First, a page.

When hunting for a nice property as parents there are things you’ll be keen on looking for in your new home. So are obvious, such as schools, gardens and the area. But here are some of our top 5 alternative things to especially look for in family homes.

TIP #1: If no gardens, look for parks

Ideally, for a family home, you’ll be looking for a place with a good size garden so that your children have the option of playing outside of the house. But as there is a demand/increase in flats/apartments, families are just about missing out on gardens. So if you are one of those families, we recommend that you look into a property that is easily accessible to the local park, so that your children still are able to play outdoors.

TIP #2: Family friendly facilities and recreation centres

The rising use of technology means that this generation of children already have their recreation sorted on mobile devices. However, if you’re looking to discourage the over the use of technology as recreation for your children, then look for the possibilities of having recreation centres, family friendly cafes and facilities that are local to your forth-coming family home.

TIP #3: Well insulated homes

In order to decrease the number of runny noses and ticklish coughs, we recommend that families look for properties that are well insulated or have a good central heating system in the home, as this will help keep the warmth in during those colder miserable days that we tend to have in the UK.

TIP #4: A good kitchen

When we were looking for our family home, one thing my parents especially my mum looked for was a good kitchen and that always stuck with me. A sizeable kitchen with a well-tiled wall was on the top of her list, as families tend to do more cooking throughout the weeks that the walls become accustomed to the steam, heat and smells. So we recommend looking for a kitchen with well-insulated walls, a breathable space and also a good/replaceable air vent.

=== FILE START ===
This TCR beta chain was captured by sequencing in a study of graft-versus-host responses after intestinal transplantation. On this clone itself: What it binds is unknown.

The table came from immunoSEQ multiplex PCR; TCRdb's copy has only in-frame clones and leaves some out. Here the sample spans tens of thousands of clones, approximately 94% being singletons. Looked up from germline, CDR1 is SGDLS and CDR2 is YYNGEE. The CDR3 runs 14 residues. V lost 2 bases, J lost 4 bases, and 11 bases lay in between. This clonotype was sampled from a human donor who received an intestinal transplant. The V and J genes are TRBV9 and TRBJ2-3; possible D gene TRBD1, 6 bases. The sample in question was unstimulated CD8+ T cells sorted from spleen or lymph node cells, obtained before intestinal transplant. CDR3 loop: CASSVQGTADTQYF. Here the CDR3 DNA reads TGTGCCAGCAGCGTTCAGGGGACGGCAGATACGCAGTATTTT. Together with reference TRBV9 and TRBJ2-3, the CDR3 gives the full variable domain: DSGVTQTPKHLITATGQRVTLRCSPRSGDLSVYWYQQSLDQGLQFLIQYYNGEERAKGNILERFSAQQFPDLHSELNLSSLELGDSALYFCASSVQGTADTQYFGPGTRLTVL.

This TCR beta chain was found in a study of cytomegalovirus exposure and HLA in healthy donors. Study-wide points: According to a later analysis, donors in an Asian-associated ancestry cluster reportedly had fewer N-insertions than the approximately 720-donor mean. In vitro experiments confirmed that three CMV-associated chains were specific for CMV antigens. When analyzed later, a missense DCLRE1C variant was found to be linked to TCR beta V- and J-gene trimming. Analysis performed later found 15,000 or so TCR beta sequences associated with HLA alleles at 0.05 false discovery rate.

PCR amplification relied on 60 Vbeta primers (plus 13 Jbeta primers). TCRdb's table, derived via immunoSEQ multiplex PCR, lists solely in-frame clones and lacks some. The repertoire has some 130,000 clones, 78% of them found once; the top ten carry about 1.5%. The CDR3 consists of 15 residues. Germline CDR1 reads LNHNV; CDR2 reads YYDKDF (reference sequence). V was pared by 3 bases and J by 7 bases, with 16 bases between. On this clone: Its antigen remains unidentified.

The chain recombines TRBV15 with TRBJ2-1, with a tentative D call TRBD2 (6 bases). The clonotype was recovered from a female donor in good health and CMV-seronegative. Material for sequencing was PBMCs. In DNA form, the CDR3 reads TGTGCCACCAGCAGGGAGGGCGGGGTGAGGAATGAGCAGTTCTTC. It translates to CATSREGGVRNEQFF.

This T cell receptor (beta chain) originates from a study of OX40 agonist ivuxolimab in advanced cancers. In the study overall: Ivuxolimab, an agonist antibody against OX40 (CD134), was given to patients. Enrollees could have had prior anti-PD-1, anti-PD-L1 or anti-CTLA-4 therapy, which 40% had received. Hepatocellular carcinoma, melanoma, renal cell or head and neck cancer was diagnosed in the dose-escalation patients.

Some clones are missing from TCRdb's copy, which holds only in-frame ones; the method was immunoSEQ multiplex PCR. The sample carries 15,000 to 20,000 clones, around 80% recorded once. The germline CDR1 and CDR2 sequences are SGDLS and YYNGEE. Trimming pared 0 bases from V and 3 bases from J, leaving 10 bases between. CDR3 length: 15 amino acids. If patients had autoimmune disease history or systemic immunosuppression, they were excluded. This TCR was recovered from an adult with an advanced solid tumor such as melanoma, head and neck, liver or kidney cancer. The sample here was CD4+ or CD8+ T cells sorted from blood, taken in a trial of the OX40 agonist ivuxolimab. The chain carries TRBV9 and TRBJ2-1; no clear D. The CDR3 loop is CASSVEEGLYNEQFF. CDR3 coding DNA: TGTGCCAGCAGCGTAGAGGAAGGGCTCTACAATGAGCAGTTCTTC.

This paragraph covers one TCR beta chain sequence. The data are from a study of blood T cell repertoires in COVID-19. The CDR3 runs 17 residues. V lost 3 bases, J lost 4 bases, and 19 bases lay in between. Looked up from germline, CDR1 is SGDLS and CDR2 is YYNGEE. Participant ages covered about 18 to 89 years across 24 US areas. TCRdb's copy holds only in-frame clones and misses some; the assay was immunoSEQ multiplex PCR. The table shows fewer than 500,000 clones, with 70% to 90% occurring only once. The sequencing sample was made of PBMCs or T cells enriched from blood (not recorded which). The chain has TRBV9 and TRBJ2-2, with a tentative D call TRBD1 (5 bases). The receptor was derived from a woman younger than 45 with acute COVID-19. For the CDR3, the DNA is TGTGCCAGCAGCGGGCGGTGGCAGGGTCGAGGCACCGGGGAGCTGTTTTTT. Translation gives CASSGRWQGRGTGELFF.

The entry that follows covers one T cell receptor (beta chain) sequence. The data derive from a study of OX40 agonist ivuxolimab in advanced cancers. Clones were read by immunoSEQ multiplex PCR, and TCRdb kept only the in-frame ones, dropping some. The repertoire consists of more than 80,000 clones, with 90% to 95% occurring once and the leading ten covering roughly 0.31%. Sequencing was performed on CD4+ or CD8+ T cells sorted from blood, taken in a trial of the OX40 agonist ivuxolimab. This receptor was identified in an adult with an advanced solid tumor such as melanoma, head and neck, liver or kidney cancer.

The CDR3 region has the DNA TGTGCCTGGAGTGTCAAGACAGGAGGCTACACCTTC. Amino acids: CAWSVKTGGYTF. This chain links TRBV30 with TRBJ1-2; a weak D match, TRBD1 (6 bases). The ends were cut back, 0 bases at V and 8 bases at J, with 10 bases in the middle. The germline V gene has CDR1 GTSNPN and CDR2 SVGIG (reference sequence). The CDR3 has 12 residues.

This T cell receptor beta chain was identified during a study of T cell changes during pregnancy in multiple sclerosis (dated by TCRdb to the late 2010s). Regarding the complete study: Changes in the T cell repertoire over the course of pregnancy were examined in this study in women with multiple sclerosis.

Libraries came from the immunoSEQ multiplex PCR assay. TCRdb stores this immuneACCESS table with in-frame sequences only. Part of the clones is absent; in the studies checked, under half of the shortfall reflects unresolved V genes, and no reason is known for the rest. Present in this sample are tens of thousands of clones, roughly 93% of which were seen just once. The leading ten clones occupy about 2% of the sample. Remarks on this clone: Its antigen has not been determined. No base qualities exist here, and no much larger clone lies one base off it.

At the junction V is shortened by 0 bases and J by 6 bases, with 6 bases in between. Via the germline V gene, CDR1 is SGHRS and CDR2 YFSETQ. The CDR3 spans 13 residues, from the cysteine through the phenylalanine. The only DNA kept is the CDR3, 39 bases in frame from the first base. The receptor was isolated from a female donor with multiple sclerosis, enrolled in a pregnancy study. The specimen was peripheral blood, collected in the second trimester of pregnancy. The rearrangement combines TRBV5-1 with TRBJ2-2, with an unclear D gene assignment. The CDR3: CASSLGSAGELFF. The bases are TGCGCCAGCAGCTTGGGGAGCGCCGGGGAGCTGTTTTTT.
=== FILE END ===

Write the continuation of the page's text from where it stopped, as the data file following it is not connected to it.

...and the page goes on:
TIP 5: Good structure/sizing

Regardless of the type of property, we suggest a good sized space that will allow for children to freely express themselves throughout the home. This will decrease the number of inconveniences and also avoid that claustrophobic feeling of having furniture/storage space crowding up the place.


Also if you have any tips that you could recommend to us, share them in the comments and we’ll be highlighting them in our upcoming articles in the ‘Family’ series.


What is stamp duty?

To put it in a short way, stamp duty is a tax on land and property transactions. For the most part, you will have to pay stamp duty when you buy a house or apartment. Stamp duty is officially known as stamp duty land tax (SDLT) but being how we are, it’s more commonly known as simply, stamp duty.

The amount stamp duty you will have to pay depends on the value of the property you have bought.

When do I have to pay stamp duty?

You will more often than not have to pay the stamp duty within 30 days of the ‘effective date’ for a property valued at over £125,000. The ‘effective date’ is typically the day the purchase of the property has been concluded.

The stamp duty must however be paid sooner under other circumstances. For instance, if you move in to the property earlier than the day of completion or you pay for the property prior to the day of completion, the 30 day payment terms starts from these earlier dates instead so bear this in mind when choosing your options.

For the majority of people, you will have instructed a conveyancing solicitor to deal with matters; this solicitor will also pay the stamp duty on your behalf. Even though your solicitor will do this, you still must check with the HMRC that you have paid the right amount.

Do I always have to pay stamp duty?

It would be a very rare occasion if you did not have to pay stamp duty on a property valued at over £125,000.

To put this into perspective, if for example, you done a house swap with a family member or friend with no cash involved just a straight swap; you would both have to pay the stamp duty at the value of the house you are moving into. The same thing applies whether you buy a house outright or through a mortgage, you will still have to pay stamp duty on the value of the property.

If however you are getting divorced or separating, this might be an occasion where stamp duty is not applicable. This only way this applies is if one partner is transferring their share of the house or apartment to the other. If you sell the property to a third party, the buyer will have to pay stamp duty in the customary way.

Need mortgage advice?

It is vital to obtain mortgage advice before jumping into the potentially biggest purchase you will ever make. There are various ways to obtain advice, but you can find mortgage advice from an independent mortgage adviser.

With all this in mind, if you are thinking of moving, or buying your first/next property, why not start the search here